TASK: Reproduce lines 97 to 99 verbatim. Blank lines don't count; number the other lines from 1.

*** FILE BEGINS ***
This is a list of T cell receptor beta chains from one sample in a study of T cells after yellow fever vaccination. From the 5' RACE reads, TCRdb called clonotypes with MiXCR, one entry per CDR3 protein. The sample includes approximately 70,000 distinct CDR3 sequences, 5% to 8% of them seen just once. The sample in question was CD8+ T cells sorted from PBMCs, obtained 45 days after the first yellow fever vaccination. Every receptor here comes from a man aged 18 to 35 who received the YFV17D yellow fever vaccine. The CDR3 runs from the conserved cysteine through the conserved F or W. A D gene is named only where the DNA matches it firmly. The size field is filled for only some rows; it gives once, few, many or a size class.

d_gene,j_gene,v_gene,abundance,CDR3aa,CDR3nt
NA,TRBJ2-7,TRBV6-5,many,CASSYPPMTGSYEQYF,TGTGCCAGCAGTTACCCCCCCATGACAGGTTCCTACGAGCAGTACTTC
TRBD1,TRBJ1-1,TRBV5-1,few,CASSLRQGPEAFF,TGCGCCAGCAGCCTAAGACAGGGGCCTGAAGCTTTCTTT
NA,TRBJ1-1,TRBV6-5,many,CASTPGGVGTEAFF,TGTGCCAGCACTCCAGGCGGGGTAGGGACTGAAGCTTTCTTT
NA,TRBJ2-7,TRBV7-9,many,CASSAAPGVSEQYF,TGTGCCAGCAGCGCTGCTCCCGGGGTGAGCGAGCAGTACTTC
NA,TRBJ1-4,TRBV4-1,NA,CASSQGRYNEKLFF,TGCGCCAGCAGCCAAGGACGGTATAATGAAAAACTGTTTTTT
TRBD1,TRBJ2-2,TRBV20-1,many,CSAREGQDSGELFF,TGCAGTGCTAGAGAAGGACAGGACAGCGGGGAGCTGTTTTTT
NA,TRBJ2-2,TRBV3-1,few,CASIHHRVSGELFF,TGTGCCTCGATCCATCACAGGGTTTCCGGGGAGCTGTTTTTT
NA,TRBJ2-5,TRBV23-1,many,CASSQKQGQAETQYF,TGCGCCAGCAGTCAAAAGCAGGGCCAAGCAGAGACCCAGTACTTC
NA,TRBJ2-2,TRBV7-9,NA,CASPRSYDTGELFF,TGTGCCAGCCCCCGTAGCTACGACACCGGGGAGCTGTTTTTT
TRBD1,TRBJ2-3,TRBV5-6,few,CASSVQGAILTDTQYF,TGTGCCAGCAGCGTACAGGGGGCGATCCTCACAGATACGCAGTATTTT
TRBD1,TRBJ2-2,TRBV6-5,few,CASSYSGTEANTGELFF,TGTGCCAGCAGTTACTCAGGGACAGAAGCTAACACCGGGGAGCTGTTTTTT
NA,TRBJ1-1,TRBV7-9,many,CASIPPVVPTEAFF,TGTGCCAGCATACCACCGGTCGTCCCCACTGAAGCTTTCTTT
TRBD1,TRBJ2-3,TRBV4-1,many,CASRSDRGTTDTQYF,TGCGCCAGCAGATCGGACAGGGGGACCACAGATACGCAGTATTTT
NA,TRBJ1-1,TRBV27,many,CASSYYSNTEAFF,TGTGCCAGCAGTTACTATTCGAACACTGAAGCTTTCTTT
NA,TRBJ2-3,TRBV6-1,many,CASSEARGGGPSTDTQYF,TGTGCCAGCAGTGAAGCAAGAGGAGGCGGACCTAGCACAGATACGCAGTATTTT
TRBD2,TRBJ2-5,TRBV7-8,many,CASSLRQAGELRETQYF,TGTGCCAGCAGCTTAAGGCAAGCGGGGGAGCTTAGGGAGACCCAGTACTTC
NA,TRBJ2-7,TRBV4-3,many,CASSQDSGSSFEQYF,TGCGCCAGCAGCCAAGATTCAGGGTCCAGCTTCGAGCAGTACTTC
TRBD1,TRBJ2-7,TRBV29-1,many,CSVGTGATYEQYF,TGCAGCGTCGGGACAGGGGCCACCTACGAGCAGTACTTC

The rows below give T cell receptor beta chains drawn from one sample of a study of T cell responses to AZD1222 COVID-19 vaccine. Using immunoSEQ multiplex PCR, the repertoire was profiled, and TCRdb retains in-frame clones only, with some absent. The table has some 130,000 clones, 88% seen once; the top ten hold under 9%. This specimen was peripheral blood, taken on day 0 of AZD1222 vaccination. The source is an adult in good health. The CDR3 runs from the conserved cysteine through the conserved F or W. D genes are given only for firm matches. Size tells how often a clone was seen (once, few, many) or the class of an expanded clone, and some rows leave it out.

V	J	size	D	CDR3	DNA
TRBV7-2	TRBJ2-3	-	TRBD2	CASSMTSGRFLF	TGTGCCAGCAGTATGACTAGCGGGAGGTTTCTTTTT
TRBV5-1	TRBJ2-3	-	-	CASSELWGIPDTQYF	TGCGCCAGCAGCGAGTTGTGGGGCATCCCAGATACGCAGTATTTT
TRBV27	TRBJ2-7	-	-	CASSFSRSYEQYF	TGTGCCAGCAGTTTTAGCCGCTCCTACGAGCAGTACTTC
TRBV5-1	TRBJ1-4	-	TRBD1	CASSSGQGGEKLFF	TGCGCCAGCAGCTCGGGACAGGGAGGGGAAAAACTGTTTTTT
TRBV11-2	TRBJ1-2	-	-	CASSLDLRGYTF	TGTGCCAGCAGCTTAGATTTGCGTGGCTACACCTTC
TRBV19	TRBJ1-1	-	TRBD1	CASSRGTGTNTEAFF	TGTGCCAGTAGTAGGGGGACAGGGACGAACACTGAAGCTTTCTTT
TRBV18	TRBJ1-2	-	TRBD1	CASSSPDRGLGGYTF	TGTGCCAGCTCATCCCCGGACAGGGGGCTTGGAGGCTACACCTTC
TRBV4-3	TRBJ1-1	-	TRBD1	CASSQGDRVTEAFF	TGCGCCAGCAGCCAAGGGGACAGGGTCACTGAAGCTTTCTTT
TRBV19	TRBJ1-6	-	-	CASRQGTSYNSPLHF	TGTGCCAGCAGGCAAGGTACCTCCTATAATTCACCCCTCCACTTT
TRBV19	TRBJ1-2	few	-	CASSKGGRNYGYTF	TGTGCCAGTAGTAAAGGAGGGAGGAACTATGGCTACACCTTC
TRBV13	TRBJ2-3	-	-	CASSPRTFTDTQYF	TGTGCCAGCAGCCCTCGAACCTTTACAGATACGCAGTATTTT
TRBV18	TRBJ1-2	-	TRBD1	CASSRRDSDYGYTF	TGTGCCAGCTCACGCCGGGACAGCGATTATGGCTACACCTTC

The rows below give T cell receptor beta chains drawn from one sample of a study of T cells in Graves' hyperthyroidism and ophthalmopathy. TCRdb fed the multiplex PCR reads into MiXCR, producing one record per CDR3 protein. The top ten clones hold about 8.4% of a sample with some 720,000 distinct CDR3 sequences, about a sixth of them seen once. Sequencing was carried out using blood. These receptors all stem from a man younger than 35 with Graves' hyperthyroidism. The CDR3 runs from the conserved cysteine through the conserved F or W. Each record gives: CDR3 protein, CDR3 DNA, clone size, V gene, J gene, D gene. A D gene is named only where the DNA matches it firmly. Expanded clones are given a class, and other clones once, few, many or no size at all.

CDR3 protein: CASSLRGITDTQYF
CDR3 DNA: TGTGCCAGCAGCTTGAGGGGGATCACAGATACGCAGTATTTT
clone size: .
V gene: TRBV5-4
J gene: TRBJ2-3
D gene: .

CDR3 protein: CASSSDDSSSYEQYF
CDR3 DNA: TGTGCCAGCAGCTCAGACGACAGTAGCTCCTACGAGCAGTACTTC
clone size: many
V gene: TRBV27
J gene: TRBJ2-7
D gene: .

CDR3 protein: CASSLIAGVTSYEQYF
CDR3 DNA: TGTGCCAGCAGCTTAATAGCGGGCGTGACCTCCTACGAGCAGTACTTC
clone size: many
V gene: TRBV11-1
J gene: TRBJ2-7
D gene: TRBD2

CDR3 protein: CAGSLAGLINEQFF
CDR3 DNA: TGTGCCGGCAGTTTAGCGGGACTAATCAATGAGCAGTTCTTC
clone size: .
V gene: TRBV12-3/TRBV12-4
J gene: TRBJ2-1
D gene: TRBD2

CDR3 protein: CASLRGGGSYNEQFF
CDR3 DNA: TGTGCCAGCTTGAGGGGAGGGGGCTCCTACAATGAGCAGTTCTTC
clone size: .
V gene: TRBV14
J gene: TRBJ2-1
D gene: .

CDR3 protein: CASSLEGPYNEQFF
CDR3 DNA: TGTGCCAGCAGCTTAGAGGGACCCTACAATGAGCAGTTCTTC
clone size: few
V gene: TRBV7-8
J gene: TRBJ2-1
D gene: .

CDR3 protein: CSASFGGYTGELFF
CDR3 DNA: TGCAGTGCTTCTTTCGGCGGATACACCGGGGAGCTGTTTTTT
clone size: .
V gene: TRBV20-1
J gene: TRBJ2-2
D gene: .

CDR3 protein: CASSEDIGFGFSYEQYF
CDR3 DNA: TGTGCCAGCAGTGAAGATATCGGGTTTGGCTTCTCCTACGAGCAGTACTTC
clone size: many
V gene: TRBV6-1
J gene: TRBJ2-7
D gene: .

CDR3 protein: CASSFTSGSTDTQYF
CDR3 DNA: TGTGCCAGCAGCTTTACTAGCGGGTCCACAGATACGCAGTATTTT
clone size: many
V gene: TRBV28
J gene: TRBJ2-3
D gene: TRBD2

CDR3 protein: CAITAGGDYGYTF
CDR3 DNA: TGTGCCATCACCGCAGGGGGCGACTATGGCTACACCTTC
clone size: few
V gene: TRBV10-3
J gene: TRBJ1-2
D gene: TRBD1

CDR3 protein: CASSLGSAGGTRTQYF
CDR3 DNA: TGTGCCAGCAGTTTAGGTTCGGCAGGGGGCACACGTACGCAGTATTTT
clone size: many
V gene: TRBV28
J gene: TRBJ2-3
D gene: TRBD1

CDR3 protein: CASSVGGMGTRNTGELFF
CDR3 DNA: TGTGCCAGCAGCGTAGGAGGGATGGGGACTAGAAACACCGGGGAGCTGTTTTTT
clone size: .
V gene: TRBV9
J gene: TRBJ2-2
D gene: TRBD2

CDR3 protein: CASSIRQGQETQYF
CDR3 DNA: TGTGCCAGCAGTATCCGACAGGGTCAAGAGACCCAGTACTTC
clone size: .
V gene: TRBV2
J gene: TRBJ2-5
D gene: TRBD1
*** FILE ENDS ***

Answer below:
CDR3 DNA: TGTGCCAGCAGTTTAGGTTCGGCAGGGGGCACACGTACGCAGTATTTT
clone size: many
V gene: TRBV28